New White House chief of staff John Kelly, in one of his first acts in his new post, called Attorney General Jeff Sessions to reassure him that his position was safe despite the recent onslaught of criticism he has taken from President Donald Trump.
Kelly called Sessions on Saturday to stress that the White House was supportive of his work and wanted him to continue his job, according to two people familiar with the call. The people demanded anonymity because they were not authorized to speak publicly about a private conversation. Kelly, who was appointed to the post the day before, described the president as still miffed at Sessions but did not plan to fire him or hope he would resign.
Trump has seethed at Sessions, his one-time close ally, since the attorney general recused himself from the probe into Russia's meddling into the 2016 election. The president viewed that decision as disloyal — the most grievous sin in Trump's orbit.
That simmering anger burst to the surface last week. In an unprecedented display of a president publicly criticizing a sitting member of his own Cabinet, Trump unleashed repeated attacks via Twitter.
He called Sessions "beleaguered" and "very weak" and belittled his decision not to investigate Hillary Clinton. He said he was "disappointed" in Sessions and suggested that, had he known he would recuse himself, he never would had offered him the attorney general post. And he dismissed the value in Sessions' early endorsement — he was the first senator to back Trump — while privately musing to aides about firing the attorney general.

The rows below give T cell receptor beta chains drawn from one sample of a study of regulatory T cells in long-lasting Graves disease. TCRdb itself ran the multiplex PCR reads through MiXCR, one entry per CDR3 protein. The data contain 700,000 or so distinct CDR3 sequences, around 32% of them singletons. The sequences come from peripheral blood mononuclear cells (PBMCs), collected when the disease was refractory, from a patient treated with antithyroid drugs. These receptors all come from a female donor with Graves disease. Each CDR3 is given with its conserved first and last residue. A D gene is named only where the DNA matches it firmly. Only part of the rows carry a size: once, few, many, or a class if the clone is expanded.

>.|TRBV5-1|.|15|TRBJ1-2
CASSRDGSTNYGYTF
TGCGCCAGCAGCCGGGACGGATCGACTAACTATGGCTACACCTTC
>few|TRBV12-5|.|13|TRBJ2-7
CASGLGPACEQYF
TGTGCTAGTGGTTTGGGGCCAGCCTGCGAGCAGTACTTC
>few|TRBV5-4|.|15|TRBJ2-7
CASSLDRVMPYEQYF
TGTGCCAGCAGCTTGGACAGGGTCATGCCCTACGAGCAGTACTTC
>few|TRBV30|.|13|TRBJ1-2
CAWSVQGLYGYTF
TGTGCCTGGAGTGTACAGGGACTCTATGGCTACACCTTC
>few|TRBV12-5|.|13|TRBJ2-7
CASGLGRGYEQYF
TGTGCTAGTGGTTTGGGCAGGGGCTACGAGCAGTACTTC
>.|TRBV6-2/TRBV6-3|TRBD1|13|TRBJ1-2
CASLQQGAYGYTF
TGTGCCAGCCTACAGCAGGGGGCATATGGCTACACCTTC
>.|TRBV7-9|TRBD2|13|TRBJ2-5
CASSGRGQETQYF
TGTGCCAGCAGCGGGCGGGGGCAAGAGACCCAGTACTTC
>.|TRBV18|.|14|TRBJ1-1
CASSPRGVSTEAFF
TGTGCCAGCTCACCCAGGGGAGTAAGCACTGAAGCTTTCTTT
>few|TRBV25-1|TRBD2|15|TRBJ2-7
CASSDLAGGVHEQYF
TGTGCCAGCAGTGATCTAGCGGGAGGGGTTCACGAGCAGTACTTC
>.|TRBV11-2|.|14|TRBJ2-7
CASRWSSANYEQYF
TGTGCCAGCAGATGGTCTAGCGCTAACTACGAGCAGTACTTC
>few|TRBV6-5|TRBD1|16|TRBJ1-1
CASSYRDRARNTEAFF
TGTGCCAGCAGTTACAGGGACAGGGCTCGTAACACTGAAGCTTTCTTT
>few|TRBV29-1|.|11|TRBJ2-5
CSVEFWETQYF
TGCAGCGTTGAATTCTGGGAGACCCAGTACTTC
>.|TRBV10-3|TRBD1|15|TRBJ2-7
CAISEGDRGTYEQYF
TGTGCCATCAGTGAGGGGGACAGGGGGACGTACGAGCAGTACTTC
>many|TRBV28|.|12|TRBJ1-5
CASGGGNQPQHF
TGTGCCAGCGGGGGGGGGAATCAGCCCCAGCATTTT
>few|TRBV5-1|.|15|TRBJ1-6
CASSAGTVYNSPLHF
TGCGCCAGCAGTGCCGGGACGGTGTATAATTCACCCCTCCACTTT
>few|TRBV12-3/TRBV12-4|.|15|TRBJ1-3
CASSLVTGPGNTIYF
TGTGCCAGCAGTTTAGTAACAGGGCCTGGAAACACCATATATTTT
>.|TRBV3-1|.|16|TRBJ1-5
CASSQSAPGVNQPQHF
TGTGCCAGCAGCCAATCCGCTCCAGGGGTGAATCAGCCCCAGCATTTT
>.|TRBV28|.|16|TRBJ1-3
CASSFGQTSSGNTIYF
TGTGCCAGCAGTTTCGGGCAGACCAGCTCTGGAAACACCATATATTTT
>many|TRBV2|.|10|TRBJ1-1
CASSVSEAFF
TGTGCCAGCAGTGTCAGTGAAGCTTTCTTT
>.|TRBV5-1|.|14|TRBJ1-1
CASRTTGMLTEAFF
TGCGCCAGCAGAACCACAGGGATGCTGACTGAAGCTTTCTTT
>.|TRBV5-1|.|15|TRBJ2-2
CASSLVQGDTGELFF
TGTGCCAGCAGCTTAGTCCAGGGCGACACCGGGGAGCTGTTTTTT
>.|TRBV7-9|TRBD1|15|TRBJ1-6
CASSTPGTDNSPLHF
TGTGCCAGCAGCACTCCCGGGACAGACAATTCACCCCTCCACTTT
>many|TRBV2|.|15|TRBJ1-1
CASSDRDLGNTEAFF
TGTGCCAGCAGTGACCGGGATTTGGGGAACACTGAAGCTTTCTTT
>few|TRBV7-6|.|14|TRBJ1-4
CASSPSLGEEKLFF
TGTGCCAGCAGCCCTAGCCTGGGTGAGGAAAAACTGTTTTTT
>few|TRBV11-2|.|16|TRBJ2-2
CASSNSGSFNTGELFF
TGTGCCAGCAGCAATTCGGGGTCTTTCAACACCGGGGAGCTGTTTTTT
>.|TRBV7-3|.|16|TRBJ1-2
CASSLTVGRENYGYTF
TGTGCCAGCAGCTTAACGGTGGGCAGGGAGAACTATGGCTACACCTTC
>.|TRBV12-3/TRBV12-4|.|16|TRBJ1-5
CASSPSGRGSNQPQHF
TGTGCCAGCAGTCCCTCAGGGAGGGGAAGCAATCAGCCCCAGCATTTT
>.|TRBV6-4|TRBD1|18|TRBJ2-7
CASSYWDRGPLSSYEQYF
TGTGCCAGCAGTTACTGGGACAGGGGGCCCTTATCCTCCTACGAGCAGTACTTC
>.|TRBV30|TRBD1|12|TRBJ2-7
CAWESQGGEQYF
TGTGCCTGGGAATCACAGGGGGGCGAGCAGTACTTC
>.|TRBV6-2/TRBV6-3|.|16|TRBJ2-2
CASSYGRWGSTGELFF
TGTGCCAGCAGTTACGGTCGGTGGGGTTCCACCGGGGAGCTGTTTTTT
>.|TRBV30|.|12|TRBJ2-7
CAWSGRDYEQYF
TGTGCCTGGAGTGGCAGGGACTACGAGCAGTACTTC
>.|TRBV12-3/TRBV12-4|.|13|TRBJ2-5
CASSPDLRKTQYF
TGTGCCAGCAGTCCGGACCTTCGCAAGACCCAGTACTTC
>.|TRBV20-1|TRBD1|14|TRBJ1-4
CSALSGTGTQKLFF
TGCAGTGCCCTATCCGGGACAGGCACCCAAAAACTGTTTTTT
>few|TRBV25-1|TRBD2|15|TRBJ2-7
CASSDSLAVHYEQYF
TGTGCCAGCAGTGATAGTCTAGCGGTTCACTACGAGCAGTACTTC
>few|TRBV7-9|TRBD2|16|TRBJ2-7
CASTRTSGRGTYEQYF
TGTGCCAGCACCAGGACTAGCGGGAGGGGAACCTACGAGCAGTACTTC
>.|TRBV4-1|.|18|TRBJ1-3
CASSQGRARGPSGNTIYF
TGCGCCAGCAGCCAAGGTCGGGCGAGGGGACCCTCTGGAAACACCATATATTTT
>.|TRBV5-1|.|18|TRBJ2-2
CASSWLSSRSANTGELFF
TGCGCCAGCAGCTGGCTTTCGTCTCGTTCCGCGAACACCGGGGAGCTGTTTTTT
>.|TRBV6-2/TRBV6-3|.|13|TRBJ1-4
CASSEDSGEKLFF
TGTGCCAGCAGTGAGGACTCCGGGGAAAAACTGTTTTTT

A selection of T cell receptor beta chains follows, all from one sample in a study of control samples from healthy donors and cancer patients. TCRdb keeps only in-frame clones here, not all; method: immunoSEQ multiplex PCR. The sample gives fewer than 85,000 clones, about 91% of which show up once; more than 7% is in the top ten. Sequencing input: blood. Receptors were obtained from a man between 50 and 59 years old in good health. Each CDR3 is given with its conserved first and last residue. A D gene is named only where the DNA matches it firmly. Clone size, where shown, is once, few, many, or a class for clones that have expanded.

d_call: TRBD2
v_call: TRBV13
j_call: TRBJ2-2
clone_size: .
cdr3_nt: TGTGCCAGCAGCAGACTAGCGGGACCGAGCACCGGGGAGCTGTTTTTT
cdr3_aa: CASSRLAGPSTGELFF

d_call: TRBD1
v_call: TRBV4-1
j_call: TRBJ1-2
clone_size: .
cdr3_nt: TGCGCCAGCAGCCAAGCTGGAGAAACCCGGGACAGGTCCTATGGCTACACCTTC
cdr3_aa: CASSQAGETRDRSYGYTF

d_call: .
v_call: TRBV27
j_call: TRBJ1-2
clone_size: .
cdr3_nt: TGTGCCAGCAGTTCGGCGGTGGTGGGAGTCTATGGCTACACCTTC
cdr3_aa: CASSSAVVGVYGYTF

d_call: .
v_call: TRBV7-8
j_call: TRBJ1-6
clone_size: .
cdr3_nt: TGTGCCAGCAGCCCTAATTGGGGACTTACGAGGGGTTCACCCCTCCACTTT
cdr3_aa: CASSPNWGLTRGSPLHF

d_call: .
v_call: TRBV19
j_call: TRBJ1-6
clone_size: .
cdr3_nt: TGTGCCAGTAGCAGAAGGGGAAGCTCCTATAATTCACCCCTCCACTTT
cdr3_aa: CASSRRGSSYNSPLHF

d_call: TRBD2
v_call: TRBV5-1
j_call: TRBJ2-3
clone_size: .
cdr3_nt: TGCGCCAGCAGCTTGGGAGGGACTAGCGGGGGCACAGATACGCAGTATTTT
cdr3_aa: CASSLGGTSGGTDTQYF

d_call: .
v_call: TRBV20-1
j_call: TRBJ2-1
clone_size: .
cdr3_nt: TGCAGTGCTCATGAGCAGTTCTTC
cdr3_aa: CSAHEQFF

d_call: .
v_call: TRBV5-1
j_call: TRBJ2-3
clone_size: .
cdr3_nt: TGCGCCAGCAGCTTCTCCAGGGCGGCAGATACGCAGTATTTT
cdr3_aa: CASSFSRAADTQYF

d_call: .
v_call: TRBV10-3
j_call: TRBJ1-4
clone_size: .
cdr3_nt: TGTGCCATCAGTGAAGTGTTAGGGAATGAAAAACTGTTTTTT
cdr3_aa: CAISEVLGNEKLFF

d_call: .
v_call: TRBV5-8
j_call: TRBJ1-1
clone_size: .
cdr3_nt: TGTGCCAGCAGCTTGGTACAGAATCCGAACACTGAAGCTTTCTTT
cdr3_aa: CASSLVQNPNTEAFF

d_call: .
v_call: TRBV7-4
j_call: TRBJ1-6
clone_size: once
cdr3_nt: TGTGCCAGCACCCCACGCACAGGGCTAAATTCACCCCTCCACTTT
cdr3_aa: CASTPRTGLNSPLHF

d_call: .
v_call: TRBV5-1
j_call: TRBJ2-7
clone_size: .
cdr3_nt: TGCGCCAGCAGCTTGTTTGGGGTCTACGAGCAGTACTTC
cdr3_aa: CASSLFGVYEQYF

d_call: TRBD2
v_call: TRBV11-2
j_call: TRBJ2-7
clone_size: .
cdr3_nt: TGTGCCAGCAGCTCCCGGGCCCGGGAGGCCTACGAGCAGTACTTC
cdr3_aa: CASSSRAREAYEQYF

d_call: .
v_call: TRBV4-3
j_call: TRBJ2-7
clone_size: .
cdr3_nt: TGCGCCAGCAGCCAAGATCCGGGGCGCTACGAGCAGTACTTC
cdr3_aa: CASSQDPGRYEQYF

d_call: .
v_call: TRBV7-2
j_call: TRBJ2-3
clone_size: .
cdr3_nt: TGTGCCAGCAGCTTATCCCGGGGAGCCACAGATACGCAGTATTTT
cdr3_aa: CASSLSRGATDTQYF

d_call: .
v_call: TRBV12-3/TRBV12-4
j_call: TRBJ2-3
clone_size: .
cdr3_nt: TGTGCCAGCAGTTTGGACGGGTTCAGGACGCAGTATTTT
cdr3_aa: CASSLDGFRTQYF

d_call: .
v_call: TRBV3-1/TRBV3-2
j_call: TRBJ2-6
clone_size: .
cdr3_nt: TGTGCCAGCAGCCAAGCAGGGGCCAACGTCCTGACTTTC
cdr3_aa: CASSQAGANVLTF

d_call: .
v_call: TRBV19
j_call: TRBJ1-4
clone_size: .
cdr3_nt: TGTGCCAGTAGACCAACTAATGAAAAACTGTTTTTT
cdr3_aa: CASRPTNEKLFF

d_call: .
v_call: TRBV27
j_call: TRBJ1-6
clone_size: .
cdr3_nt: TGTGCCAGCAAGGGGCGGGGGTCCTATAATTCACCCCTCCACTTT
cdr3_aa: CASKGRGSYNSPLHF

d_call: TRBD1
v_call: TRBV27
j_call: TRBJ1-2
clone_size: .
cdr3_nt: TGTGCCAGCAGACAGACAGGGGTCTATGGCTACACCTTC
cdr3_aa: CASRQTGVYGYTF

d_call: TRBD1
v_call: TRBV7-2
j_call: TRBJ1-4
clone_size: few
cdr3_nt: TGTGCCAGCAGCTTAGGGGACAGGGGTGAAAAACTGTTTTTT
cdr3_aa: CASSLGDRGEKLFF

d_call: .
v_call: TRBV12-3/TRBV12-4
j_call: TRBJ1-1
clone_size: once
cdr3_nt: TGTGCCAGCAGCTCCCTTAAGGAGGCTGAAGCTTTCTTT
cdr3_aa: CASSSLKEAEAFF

"We will see what happens," Trump said of Sessions' future when asked at a news conference last week. "Time will well. Time will tell."
Trump is known for openly considering staffing changes without following through. Likewise, Sessions' newfound job security could also be viewed as temporary and subject to the president's whims.
The White House did not immediately respond to a request for comment about the conversation. The Department of Justice also did not immediately respond.
White House press secretary Sarah Huckabee Sanders said Monday that "the president has 100 percent confidence in all members of his Cabinet" and dismissed talk that Sessions or other Cabinet members could be moved.
Kelly, a retired general, was brought in from the Department of Homeland Secretary to restore some discipline and stability to a chaotic White House. The outreach to Sessions appears to have been a top priority in that effort.
Despite Trump's continuing anger, his allies quickly recognized the danger in attacking Sessions. The longtime Alabama senator was the forefather of many of Trump's hardline immigration policies and remains very popular among the president's conservative base.
Sessions and Kelly have also been allies and traveled together to the Mexican border in April to highlight immigration plans when the chief of staff was in his former post as head of homeland security.
Moreover, many Republican senators and influential members of the conservative media rushed to the attorney general's defense when Trump went on the attack last week. They suggested that Sessions has been the most effective member of Trump's Cabinet delivering on campaign promises, while some White House aides feared that firing Sessions could spark a significant political backlash.
Instead, the White House has recently embraced some of Sessions' directives. On Friday, Trump traveled to Long Island, New York, to tout his administration's efforts to combat the MS-13 gang at the same time Sessions was in El Salvador for events concerning the same violent cartel. Though Trump did not mention Sessions by name, the attorney general told The Associated Press that he hoped to remain in the post and would serve as long as Trump wanted him.
And on Wednesday, senior White House aide Stephen Miller — a former Sessions staffer who has written most of Trump's speeches on immigration — delivered a full-throated case for slashing legal immigration. The proposal is unlikely to become law since it is opposed by several Republican senators, yet it is popular among much of the president's base.
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